A student’s story
Fall doesn’t officially begin until Sept. 22, but for students everywhere, summer already is over. Though school hasn’t actually started yet, it might as well have. Teens are beginning to get their schedules and are finding out what subjects they will be studying for the next 180 days. Cellphones are buzzing nonstop as students see who’s in their lunch or homeroom. Everyone is thinking about the start of school.
For some, this year is the last. They fought through years of pop quizzes and algebra tests and they are now facing the final days of high school. But the end of these days of struggle are followed by another issue that induces just as much, if not more, stress – college.
Seniors are forced to figure out that they can’t be a child anymore, it’s time to grow up. Now they have the weight of their future on their shoulders. Questions start running through their heads. What do I want to do for the rest of my life? Where do I want to go to college? How much does it cost? Can I afford that? Will my parents support me? These teens are taking their first steps into the “real world.”
For others, this year is the first. Some kids are stepping up from the protected world of middle school into the wild jungle of high school. Nerves are frayed, stress is ever present and worry is eating away at some teens. The rumors they have heard of students getting shoved into lockers and publicly humiliated are ringing in their ears. They are in a building that is strange and alien to them, so much unlike the well-known halls of their old school. These teens are starting the path to their futures.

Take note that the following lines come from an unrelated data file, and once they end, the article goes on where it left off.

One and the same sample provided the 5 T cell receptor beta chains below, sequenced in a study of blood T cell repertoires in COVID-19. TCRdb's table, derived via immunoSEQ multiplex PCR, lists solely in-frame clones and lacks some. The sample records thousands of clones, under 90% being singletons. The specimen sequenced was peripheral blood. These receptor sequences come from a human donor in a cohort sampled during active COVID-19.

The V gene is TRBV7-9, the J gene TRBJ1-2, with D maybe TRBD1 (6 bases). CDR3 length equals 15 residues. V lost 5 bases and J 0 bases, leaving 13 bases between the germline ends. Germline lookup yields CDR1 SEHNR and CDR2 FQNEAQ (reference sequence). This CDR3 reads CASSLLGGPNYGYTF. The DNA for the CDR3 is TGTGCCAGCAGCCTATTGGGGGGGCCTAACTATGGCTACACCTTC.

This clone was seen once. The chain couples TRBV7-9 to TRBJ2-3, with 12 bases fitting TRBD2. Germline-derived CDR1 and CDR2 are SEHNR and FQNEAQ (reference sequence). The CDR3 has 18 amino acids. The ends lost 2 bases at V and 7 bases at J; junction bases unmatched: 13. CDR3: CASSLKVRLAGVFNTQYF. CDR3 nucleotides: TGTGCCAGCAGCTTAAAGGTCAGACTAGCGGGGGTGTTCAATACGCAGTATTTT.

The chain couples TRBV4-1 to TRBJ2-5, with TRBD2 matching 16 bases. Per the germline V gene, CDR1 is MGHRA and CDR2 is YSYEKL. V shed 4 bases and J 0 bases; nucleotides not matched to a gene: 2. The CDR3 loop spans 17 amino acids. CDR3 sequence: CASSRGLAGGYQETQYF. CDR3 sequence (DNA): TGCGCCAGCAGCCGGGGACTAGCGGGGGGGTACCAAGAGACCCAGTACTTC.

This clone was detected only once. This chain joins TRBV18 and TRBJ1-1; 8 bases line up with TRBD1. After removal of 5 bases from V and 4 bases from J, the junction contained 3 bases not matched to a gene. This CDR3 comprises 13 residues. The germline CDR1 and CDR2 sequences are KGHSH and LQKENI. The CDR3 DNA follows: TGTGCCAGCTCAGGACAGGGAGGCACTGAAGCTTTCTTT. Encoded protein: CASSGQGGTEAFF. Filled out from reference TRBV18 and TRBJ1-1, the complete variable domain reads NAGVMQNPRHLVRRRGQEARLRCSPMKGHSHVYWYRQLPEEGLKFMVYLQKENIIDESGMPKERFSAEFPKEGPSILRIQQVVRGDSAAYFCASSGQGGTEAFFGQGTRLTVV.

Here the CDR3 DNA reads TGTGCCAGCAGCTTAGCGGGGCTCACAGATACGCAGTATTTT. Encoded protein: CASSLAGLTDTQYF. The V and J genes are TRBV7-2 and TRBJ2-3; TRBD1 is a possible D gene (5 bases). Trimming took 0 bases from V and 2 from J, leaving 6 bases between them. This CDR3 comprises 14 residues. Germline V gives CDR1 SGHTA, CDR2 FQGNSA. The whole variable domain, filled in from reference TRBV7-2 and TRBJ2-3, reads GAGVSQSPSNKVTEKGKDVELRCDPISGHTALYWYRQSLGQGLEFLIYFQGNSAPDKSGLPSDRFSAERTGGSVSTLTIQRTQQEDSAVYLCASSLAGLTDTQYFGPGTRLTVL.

No matter if you are at the top of the ladder or starting out at the bottom, high school should not be a stress factory. Seniors do need to focus on their futures and start figuring out what they want to do with the time they’ve been given, but that doesn’t mean they have to stop living. Some teens get so caught up with their futures, they forget about the present.
Freshmen need to realize that high school is not a prison yard. Not every student you see is out to destroy their self-esteem and even if they were, the adults at the school would surely help them out.
High school often is depicted as a horrid place where kids are forced to perform grueling math problems and get bullied by every senior. In reality, it should be some of the best days of your life.
Sure, you’ve got to deal with some bullies and not every class is going to be easy, but you get through these things with your friends. They are your lifelines, the only people who really understand how boring history is or how crazy the gym teacher is. So stop thinking of it as 180 days of going to school and start thinking of it as 180 days spending time with the friends you love and trust. School is coming back, but students don’t need to fear it.
Thompson is an incoming freshman at Hughesville High School. Her column is published on the second Monday of each month in the Education section. She can be reached at educa firstname.lastname@example.org.